A report foretells doom for Orissa if the World Bank proceeds with its projects in the state
current and future us and World Bank (wb) investments in Orissa are facilitating a battery of environmental, public health-related and social crises, according to a recent report by the Washington d c-based Institute for Policy Studies (ips). The wb loans will help transform the eastern Indian state of Orissa into one of the world's most polluted regions, warned ips. The wb is directly financing the least controversial aspects of these loans -- power restructuring and distribution.
l The ips report -- The World Bank's Juggernaut: The Coal-Fired Industrial Colonization of India's State of Orissa -- states that one of the wb-financed power plants tested positive for a crippling disease, fluorosis, caused by industrial pollutants.
l The expansion of coal-fired power from 2,400 mw to over 19,000 mw over the next 10 years will constitute at least four per cent of the world's share in global warming increase from Orissa alone.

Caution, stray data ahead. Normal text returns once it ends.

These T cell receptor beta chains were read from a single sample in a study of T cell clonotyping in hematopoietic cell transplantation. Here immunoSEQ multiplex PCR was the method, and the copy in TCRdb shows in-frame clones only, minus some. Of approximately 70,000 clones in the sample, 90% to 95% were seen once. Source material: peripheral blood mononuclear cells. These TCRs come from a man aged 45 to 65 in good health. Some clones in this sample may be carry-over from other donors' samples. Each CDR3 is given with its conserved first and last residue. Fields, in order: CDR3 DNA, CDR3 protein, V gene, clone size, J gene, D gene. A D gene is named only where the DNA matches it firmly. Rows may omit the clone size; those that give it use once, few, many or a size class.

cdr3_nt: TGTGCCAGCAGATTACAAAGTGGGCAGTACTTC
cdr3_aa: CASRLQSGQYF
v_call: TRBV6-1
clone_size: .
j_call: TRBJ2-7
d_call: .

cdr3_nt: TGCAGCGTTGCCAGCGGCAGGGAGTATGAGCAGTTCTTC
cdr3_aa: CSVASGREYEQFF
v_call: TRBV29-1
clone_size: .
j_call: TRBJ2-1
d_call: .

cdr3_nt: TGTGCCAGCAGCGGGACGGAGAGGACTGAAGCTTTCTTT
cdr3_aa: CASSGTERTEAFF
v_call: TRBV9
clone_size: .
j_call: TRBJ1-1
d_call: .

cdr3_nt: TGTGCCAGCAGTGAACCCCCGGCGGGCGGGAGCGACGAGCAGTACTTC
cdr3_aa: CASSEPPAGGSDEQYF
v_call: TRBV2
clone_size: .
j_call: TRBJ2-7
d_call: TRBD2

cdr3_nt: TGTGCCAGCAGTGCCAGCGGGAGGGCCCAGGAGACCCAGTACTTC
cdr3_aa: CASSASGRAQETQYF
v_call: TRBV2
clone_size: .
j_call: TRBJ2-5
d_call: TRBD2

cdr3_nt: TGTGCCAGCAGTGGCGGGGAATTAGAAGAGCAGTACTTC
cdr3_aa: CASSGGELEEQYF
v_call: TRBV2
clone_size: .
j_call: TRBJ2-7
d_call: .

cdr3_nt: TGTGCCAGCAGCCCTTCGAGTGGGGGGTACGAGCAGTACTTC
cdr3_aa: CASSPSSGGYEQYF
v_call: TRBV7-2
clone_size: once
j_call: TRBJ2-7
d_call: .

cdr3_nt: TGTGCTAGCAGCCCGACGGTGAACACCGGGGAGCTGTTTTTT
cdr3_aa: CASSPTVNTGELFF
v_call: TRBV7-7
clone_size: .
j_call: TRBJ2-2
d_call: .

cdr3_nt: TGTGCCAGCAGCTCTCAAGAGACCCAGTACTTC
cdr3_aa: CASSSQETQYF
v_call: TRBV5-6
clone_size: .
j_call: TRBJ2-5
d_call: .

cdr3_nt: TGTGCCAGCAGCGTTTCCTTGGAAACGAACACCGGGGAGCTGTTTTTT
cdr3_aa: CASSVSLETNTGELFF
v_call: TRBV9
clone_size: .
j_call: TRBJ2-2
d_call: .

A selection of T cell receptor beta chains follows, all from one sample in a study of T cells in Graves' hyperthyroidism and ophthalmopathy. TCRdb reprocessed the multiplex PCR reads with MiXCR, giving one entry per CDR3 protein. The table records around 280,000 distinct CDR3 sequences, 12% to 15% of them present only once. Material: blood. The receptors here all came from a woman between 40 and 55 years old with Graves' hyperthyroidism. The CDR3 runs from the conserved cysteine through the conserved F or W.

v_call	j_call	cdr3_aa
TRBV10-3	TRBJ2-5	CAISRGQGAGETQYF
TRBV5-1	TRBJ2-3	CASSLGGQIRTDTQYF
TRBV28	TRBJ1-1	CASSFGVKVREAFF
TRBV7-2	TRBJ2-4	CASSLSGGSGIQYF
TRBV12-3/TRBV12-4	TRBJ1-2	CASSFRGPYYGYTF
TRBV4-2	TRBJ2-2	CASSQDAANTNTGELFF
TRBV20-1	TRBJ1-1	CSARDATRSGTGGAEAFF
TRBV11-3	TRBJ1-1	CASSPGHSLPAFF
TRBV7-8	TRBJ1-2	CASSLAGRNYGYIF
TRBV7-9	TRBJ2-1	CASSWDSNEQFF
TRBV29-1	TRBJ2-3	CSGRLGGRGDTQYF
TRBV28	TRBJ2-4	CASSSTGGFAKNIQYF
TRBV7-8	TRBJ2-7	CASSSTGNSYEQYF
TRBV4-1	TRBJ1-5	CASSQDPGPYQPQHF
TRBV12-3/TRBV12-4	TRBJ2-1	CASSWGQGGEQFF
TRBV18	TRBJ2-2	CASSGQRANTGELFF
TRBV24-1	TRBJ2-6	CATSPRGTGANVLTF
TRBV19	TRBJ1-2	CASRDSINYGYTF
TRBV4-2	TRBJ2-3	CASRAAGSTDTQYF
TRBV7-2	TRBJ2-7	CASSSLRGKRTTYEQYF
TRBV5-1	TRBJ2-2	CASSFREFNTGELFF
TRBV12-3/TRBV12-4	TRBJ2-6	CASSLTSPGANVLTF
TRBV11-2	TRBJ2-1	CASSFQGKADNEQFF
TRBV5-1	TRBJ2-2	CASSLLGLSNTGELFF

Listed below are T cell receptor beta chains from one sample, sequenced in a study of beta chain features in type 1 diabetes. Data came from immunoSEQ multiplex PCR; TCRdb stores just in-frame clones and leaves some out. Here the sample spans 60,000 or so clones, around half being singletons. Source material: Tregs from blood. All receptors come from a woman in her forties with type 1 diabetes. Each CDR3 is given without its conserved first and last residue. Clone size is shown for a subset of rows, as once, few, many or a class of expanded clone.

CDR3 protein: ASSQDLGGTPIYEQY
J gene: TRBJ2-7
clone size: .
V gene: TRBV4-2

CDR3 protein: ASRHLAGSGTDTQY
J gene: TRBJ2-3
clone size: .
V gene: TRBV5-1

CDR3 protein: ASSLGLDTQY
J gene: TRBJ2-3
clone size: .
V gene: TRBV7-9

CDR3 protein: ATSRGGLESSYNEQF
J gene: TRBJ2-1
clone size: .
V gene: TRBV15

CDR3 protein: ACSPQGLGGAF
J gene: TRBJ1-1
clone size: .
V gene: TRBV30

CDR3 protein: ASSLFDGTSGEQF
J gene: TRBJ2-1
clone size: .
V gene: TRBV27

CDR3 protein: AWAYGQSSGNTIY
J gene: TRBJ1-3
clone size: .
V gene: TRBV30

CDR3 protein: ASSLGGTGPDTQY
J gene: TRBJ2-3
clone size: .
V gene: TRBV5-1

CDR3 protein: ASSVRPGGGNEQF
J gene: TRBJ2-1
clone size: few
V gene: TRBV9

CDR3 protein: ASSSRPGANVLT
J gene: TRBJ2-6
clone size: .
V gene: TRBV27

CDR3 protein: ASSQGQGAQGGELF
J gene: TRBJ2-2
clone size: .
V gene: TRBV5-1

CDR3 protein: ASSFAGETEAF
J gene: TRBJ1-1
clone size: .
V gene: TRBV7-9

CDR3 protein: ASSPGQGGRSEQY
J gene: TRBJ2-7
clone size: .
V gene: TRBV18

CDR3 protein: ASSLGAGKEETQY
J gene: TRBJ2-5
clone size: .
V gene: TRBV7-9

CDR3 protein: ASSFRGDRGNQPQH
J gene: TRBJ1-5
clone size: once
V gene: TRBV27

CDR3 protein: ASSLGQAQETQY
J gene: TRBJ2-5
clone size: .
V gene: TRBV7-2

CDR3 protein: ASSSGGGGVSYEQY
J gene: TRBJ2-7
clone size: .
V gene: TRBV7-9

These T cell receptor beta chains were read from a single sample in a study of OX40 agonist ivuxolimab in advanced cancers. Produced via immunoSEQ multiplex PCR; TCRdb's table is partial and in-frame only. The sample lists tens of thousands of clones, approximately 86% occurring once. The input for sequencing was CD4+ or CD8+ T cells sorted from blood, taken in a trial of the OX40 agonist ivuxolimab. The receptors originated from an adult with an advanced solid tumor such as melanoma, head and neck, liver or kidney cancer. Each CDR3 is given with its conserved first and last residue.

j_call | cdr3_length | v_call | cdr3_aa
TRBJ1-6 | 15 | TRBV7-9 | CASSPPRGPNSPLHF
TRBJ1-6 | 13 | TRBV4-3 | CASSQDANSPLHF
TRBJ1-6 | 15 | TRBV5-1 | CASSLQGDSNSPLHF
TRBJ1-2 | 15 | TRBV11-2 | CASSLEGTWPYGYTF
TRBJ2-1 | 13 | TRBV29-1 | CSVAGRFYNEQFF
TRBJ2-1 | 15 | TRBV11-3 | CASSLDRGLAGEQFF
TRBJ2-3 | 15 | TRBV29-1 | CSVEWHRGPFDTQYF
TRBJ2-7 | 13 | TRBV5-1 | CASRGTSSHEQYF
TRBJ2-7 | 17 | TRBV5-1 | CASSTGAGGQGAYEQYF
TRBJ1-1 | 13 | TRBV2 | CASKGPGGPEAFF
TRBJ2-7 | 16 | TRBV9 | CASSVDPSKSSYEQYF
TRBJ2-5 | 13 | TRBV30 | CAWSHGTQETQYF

l The largest coal mine-related displacement will happen in India in this state.
l Industrial effluents have already rendered the Brahmani river water unfit for human consumption.
"The World Bank and transnational corporations are ganging up on one of the poorest regions of India, turning the state into a global sacrifice zone, then turning around and calling it a model for the rest of India to emulate," said Daphne Wysham, director, Sustainable Energy and Economy Network at the ips. "The loss of natural resources, loss of occupation for thousands of fisherpeople and farmers, and the miseries due to health hazards and displacement far outweigh the development that coal-fired power in Orissa is ushering in," said Sisir Tripathy, coordinator, District Action Group (dag), a group of 21 ngos fighting for justice in the heavily industrialised Talcher-Angul region.
The first wb loan is for a us $350 million power transmission, distribution and management programme. The second loan of us $43.5 million is slated for "social and environmental mitigation" prior to the expansion of 25 coal mines in India, including five in Orissa. This essentially subsidises the resettlement of people living around mining sites.
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